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Is keeping the primary hard disk as disk C: still relevant?

Is keeping the primary hard disk as disk C: still relevant?

Back in the day, floppy disks were a: and if you were lucky b:, then when permanent storage came along c: was the default for hard disks (as I remember it)

Asked by: Guest | Views: 31
Total answers/comments: 5
Guest [Entry]

"Your computer can use up to 26 drive
letters, from A through Z. Use drive
letters C through Z for hard disk
drives. Drive letters A and B are
reserved for floppy disk drives.
However, if your computer does not
have a floppy disk drive, you can
assign these letters to removable
drives.

From the allknowing Microsoft Knowledge Base

Before you modify drive-letter assignments, note the following items:

Changing the drive letter of the system volume or the boot volume is not a built-in feature of the Disk Management snap-in.
Many MS-DOS-based and Microsoft Windows-based programs refer to specific drive letters for environmental or other variables. If you modify the drive letter, these programs may not function correctly.

How to remove a drive letter

To remove an existing drive letter on a drive, on a partition, or on a volume, follow these steps:

Log on as Administrator or as a member of the Administrators group.
Click Start, click Control Panel, and then click Performance and Maintenance.
Click Administrative Tools, double-click Computer Management, and then click Disk Management in the left pane.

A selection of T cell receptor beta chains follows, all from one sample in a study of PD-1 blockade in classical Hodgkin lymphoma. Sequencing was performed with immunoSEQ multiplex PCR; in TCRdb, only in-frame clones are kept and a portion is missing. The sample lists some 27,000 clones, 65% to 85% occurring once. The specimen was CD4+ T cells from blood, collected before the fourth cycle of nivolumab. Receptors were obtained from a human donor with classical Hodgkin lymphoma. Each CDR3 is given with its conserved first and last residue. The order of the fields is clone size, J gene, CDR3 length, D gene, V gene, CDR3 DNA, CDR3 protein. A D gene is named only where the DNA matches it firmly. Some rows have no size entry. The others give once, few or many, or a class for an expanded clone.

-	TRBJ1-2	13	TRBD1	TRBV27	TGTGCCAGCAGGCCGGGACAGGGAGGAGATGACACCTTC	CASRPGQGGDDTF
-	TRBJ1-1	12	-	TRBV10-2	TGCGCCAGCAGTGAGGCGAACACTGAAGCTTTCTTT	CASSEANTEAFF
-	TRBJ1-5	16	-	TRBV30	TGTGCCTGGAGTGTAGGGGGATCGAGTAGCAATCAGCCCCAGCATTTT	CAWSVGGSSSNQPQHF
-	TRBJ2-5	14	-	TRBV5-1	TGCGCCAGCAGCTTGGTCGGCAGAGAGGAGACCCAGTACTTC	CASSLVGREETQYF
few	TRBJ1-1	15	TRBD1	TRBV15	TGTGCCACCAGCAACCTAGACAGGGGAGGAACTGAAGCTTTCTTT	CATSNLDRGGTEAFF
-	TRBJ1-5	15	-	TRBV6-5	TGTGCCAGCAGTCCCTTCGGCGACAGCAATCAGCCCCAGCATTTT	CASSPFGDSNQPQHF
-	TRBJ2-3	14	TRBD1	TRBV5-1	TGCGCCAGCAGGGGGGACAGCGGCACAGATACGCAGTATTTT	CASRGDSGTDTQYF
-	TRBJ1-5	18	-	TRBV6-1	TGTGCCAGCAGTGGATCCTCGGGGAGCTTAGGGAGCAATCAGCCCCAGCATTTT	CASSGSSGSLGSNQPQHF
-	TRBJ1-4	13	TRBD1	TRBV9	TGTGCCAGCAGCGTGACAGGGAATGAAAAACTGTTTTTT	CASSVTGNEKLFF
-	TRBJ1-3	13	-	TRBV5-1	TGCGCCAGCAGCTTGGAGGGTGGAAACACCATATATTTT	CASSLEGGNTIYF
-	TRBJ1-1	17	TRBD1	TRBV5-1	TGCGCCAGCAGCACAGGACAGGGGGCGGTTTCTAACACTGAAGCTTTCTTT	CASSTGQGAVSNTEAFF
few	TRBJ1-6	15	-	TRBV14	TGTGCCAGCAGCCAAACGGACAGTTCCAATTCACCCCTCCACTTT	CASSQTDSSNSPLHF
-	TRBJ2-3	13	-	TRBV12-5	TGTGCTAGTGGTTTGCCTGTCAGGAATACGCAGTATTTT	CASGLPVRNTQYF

Right-click the drive, the partition, the logical drive, or the volume that you want to assign a drive letter to, and then click Change Drive Letter and Paths.
Click Remove.
Click Yes when you are prompted to confirm the removal.
The drive letter is removed from the drive, from the partition, or from the volume that you specified."
Guest [Entry]

"You would be amazed at how many freshly developed, ""cutting edge"" applications assume c:\ to be the primary hard disk.

The convention may be outdated but guys who write the apps are still pretty ""dated"" for lack of a better word :)

My recommendation? Keep the C:\"
Guest [Entry]

"Considering XP was around when floppy's were the thing, it is still the mainstream OS even though it is around 8-9 years old. So I guess I'm not that surprised that A and B are still skipped.

I remember someone at high school saying that they installed their windows instance on D: instead of C: so he couldn't get attacked or get viruses. I didn't have the heart to tell him about windows system variables (like windir and systemdrive). =)"
Guest [Entry]

I think it falls under the "if it ain't broke...". I don't see any real advantage to changing the conventions and it would break a few old (some would say obsolete) assumptions. Pretty much a non-issue all the way around...
Guest [Entry]

As best I can tell, the drive letters A & B have been reserved for backwards compatibility. Even though A: and B: are not in use, disk manager will not let you select either of those drive letters for your main boot partition. But I do agree with your point. A and B are no longer used so perhaps it is time for those folks at MS to jiggle the handle so to speak.